You can download the spreadsheet here: Return on Book Value Calculations.

Why are the returns offered by YC impressive?

Annual returns above 80% are absolutely sensational. For comparison, a typical annual return for venture capital over a 10 or 15 year period is around 10% – eight times lower than what Y Combinator is currently doing! Of course, the big question here is whether there is enough data to determine whether what Y Combinator has done is more than a stroke of luck. That question will form the subject of the next blog.

For now, here are some questions to think about (and comment about below):

  1. Do you think there is enough data to conclude that Y Combinator is truly beating other asset classes by a large margin? Why or why not?
  2. Is there a way to tell whether returns will fall as the program becomes larger? Why or why not?
  3. In 2014, Y Combinator increased the amount invested in each company (and also the valuation at which money is invested) – how might that affect returns moving forward?

*If you look at all of YC’s large companies (above $100 million) you find that considering the top four (in fact really the top two) accounts for most of its valuation.

**It is also worth noting that, in practise, investment funds may be set up so that a certain amount of money is committed over 5 years and then profits are returned to investors in the next 5-10 years. This might initially seem inconsistent with the method of considering book value per share where money is effectively raised by the investing company as investments are required. However, this is approximately the case because monies that are committed to funds are often not transferred until they are immediately required and so I would argue that the book value per share method is a decent one to use.

***The calculation of the number of (fictitious) shares is best described by an example. Say, in year 1, COMPANY X raises $10 from its owner and invested $1 in 10 startups. The book value of COMPANY X would therefore be $10. Furthermore, let us assume that COMPANY X issued 1 share to its owner (i.e. that is, the owner of COMPANY X holds one share worth $10). Say, now, that by year 2, each of the stakes held in year 1 startups had risen in value to $2. The book value of COMPANY X would therefore have risen to (10 X $2 =) $20 and the price per share would have risen to $20 per share (since there is just one share). Now, let us say that COMPANY X wishes to raise an additional $20 so it can invest $1 in each of 20 different startups. In that case, COMPANY X would issue one new share in return for $20 of investment. The total book value would then be $20 (from the ten year 1 startups) and $20 (from the twenty year two startups). If you think through this carefully, you’ll see that if there is no appreciation in the value of startups that are held by COMPANY X then the price per share will stay constant. If the startups appreciate in value the price per share will increase. As previously mentioned, if startups fail they will reduce the book value of COMPANY X because the investments need to be written off. However, this tends to be negligible if there are one or more startups that appreciate to very large valuations (as is the case for YC) that dictate YC’s overall valuation.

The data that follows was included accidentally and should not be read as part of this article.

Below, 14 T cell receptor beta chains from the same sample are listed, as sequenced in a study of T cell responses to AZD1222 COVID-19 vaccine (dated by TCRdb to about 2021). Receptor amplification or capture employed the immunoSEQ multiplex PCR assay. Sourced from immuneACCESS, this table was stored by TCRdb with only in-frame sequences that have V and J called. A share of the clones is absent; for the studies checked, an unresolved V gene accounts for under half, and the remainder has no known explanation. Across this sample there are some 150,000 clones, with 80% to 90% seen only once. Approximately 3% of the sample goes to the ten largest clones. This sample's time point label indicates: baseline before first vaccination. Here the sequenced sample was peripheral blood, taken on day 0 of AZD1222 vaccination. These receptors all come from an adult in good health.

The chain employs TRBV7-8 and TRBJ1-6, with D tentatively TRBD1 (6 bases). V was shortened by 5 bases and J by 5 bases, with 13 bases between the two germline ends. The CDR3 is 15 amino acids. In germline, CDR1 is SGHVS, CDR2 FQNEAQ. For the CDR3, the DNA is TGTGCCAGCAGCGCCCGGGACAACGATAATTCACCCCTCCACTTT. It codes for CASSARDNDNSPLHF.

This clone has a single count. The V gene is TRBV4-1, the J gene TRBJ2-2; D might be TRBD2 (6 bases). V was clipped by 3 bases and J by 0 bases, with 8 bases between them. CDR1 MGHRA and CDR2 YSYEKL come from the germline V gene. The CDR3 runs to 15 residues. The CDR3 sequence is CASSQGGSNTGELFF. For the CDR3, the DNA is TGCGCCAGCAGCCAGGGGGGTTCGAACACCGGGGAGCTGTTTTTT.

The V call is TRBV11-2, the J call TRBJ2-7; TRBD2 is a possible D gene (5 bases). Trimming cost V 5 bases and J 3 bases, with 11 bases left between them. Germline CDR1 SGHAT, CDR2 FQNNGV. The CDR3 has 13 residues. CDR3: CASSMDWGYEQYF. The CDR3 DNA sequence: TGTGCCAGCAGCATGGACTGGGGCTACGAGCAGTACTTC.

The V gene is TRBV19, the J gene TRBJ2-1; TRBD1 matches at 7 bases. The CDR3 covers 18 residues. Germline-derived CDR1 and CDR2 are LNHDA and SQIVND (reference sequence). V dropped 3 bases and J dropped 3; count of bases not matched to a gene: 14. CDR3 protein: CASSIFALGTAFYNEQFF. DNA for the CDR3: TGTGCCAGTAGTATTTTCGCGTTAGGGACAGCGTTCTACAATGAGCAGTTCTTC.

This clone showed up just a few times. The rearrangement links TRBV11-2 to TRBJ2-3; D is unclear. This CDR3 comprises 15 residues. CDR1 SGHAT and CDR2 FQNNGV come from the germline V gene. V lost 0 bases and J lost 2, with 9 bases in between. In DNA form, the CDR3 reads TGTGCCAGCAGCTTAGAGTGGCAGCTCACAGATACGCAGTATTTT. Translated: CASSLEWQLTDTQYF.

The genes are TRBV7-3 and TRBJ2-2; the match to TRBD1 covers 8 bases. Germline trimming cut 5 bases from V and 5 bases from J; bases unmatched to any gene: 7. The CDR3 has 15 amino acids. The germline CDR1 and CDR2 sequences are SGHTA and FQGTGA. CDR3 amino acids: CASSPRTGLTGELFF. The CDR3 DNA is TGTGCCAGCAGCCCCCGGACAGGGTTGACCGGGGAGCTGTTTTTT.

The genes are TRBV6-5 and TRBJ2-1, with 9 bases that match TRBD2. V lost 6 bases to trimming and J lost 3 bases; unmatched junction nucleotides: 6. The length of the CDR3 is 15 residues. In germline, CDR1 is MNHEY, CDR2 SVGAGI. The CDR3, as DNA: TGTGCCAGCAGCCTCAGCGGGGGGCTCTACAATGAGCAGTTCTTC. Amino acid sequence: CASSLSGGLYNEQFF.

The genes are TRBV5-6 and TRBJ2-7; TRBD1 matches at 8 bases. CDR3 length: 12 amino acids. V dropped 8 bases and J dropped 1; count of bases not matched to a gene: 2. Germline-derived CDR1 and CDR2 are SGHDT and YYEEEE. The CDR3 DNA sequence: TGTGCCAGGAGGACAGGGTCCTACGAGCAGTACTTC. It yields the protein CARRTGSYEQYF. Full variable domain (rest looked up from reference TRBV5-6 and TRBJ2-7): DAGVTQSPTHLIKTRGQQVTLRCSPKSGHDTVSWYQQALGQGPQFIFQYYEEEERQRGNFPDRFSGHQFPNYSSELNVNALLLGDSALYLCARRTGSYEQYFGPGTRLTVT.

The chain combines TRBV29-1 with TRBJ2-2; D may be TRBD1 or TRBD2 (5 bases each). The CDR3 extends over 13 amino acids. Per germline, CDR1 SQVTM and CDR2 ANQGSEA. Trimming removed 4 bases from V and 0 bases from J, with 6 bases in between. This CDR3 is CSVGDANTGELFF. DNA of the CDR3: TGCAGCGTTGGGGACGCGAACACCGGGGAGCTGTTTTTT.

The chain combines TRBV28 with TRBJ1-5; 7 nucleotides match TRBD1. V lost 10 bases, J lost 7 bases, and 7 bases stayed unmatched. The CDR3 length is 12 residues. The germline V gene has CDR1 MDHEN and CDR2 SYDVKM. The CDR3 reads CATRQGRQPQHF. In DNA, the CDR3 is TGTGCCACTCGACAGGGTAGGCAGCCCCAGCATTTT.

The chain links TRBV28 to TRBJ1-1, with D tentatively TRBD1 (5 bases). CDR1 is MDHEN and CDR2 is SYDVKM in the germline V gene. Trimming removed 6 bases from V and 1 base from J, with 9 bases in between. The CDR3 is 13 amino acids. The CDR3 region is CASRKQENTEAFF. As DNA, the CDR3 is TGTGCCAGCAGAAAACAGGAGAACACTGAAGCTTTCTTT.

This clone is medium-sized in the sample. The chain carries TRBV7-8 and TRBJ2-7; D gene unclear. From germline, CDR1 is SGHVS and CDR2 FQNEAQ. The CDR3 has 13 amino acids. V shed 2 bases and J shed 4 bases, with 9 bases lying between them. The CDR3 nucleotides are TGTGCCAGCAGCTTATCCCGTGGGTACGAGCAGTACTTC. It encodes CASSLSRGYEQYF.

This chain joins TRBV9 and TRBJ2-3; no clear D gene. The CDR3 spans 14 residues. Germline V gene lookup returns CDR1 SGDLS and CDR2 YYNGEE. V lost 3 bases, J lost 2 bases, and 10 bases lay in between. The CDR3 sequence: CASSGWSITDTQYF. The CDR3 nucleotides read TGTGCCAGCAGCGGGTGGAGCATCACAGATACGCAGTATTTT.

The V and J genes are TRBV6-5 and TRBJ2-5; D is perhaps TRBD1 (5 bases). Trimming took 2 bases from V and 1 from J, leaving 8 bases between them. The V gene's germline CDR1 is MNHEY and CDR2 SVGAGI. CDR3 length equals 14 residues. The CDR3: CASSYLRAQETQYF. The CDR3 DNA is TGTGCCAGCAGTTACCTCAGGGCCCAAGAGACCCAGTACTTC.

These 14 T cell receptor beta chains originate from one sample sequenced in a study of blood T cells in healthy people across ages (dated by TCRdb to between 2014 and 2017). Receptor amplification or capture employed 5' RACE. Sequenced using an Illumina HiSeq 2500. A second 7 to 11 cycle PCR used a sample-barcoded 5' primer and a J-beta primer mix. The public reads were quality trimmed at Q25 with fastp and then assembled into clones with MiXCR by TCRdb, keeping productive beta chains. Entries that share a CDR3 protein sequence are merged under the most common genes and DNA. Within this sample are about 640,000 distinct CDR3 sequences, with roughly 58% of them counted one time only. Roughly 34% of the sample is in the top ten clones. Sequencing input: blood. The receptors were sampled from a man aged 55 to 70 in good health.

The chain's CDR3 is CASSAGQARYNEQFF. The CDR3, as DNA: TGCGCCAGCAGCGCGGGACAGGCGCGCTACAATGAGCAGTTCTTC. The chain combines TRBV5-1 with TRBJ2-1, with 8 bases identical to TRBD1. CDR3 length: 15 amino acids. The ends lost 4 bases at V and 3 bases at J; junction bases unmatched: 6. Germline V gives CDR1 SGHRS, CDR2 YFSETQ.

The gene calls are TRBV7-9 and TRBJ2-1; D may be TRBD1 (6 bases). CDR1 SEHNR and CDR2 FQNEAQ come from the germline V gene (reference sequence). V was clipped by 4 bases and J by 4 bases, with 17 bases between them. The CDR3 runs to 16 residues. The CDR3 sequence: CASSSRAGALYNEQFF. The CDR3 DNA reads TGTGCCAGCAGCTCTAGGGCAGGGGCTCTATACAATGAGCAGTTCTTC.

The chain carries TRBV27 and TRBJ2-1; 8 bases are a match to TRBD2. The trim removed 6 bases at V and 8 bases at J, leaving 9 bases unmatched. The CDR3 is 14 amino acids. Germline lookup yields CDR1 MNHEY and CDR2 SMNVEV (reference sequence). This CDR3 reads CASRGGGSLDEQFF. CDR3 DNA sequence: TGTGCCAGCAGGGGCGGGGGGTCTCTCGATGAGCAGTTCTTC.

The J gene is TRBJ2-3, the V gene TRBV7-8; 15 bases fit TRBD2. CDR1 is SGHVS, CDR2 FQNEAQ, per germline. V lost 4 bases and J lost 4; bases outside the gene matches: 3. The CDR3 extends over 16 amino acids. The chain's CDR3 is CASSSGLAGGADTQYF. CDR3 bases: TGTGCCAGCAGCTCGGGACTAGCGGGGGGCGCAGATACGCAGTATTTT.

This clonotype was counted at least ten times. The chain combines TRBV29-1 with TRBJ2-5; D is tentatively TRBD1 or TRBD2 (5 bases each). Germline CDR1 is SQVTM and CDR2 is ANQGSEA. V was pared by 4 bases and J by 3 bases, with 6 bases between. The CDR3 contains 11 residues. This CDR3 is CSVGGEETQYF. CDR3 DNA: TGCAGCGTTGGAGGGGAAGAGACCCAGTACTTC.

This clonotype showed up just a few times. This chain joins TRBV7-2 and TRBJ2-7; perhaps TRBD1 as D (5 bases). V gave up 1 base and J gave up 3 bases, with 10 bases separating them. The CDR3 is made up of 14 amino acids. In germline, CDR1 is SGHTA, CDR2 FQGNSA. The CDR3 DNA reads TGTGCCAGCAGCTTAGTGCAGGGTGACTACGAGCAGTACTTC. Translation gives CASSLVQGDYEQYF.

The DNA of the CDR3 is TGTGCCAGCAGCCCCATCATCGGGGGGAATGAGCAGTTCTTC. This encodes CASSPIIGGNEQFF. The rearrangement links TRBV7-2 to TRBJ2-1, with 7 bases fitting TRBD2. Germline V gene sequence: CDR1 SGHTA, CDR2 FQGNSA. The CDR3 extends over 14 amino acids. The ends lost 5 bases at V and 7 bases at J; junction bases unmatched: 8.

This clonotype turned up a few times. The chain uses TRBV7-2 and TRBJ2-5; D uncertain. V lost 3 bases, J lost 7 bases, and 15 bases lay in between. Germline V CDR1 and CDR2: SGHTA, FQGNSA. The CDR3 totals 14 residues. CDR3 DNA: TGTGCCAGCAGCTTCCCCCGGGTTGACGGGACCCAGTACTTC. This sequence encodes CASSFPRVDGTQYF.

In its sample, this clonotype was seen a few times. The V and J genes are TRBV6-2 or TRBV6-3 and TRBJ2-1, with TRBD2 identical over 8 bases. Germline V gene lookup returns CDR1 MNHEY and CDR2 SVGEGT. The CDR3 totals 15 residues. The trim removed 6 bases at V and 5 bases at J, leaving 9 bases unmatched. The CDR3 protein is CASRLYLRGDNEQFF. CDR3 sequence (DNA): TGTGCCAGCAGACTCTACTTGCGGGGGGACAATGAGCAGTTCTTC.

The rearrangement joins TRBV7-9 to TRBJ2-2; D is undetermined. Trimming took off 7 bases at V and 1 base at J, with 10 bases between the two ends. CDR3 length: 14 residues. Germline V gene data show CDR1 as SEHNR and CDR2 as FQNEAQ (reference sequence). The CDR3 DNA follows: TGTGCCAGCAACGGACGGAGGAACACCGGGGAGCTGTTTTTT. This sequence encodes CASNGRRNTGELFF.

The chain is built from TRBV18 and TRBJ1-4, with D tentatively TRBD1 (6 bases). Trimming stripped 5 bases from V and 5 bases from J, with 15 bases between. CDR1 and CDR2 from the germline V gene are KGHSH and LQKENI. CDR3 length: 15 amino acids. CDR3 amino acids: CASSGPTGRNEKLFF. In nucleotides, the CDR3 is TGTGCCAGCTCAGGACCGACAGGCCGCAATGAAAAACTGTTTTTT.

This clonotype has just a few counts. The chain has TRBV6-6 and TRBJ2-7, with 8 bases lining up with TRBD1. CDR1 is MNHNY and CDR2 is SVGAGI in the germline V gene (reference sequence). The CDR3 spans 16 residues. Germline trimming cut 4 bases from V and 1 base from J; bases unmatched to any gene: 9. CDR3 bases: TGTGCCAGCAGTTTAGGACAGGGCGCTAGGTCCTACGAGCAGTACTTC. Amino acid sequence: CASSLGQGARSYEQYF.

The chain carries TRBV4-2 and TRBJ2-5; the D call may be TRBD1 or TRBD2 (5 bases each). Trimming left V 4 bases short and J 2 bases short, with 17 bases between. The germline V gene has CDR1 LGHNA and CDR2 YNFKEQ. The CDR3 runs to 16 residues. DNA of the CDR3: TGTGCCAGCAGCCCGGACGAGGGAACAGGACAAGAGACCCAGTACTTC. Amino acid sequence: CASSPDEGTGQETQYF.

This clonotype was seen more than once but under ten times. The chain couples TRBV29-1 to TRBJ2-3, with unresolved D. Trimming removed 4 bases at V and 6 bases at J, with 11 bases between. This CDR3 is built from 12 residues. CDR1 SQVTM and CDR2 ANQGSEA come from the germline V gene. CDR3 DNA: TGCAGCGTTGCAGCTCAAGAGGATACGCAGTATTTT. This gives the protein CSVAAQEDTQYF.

This blog should not be interpreted as financial advice. The calculated book values are estimates and the numbers of shares are fictitious. The level of uncertainty involved in dealing with data sets of this size and volatility is high and any conclusions must be subject to careful skepticism.